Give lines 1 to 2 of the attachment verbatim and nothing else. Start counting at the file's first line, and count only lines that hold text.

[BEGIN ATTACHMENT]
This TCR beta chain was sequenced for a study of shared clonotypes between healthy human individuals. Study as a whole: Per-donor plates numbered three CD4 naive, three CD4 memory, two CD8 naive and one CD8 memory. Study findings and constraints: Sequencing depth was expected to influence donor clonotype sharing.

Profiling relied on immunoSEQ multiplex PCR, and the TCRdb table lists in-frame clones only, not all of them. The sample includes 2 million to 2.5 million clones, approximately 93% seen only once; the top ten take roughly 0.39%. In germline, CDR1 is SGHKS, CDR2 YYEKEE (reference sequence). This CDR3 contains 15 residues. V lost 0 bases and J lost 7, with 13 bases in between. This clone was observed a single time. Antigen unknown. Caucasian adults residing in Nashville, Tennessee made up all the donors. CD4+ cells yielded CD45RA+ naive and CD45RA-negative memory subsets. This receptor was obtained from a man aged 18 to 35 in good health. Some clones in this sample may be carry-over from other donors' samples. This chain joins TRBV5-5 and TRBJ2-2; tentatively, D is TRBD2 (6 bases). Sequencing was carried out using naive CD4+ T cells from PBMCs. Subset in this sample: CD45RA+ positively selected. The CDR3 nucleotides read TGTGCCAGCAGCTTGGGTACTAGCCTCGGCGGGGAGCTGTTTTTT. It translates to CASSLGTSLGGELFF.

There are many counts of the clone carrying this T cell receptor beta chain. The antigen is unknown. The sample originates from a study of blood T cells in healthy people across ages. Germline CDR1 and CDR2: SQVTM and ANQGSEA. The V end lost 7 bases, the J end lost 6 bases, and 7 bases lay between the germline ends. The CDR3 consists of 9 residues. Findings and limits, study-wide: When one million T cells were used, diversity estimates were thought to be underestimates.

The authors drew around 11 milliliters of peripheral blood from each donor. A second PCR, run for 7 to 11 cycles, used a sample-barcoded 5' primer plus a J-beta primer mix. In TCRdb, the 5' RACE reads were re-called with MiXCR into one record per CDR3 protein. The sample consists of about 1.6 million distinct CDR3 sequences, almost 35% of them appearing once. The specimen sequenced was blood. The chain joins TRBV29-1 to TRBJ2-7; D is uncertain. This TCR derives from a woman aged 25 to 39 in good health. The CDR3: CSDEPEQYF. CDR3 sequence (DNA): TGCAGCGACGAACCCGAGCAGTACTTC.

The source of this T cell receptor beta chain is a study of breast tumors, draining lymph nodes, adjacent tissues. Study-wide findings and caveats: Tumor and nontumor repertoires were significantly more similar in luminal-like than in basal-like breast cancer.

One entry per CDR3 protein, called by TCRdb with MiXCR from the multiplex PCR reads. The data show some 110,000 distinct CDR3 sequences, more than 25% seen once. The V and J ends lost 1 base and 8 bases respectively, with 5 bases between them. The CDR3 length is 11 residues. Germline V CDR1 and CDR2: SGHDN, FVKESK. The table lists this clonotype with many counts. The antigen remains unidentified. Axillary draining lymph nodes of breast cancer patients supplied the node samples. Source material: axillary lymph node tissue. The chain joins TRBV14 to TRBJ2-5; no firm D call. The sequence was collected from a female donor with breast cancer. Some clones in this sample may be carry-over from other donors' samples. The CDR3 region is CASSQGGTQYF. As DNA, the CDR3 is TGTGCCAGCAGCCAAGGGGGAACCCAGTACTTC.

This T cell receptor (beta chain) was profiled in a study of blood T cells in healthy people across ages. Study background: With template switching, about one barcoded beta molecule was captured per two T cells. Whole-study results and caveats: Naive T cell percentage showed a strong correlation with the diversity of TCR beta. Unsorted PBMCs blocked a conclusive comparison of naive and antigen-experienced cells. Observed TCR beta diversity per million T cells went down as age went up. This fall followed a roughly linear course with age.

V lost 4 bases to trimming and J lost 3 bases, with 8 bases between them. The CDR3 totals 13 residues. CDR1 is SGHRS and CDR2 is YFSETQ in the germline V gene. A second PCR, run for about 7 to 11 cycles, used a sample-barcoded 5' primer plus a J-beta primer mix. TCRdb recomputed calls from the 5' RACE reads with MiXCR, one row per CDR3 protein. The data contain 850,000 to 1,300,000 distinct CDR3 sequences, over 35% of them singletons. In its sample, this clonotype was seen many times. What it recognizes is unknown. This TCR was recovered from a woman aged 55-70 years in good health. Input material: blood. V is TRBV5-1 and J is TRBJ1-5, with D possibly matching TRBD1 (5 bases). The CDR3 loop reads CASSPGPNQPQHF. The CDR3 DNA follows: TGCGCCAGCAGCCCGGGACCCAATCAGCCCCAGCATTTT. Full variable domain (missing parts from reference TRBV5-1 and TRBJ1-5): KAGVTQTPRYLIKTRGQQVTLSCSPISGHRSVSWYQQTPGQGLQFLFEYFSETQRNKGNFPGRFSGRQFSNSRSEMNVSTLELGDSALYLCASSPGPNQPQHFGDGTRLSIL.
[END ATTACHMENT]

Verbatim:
This TCR beta chain was sequenced for a study of shared clonotypes between healthy human individuals. Study as a whole: Per-donor plates numbered three CD4 naive, three CD4 memory, two CD8 naive and one CD8 memory. Study findings and constraints: Sequencing depth was expected to influence donor clonotype sharing.

Profiling relied on immunoSEQ multiplex PCR, and the TCRdb table lists in-frame clones only, not all of them. The sample includes 2 million to 2.5 million clones, approximately 93% seen only once; the top ten take roughly 0.39%. In germline, CDR1 is SGHKS, CDR2 YYEKEE (reference sequence). This CDR3 contains 15 residues. V lost 0 bases and J lost 7, with 13 bases in between. This clone was observed a single time. Antigen unknown. Caucasian adults residing in Nashville, Tennessee made up all the donors. CD4+ cells yielded CD45RA+ naive and CD45RA-negative memory subsets. This receptor was obtained from a man aged 18 to 35 in good health. Some clones in this sample may be carry-over from other donors' samples. This chain joins TRBV5-5 and TRBJ2-2; tentatively, D is TRBD2 (6 bases). Sequencing was carried out using naive CD4+ T cells from PBMCs. Subset in this sample: CD45RA+ positively selected. The CDR3 nucleotides read TGTGCCAGCAGCTTGGGTACTAGCCTCGGCGGGGAGCTGTTTTTT. It translates to CASSLGTSLGGELFF.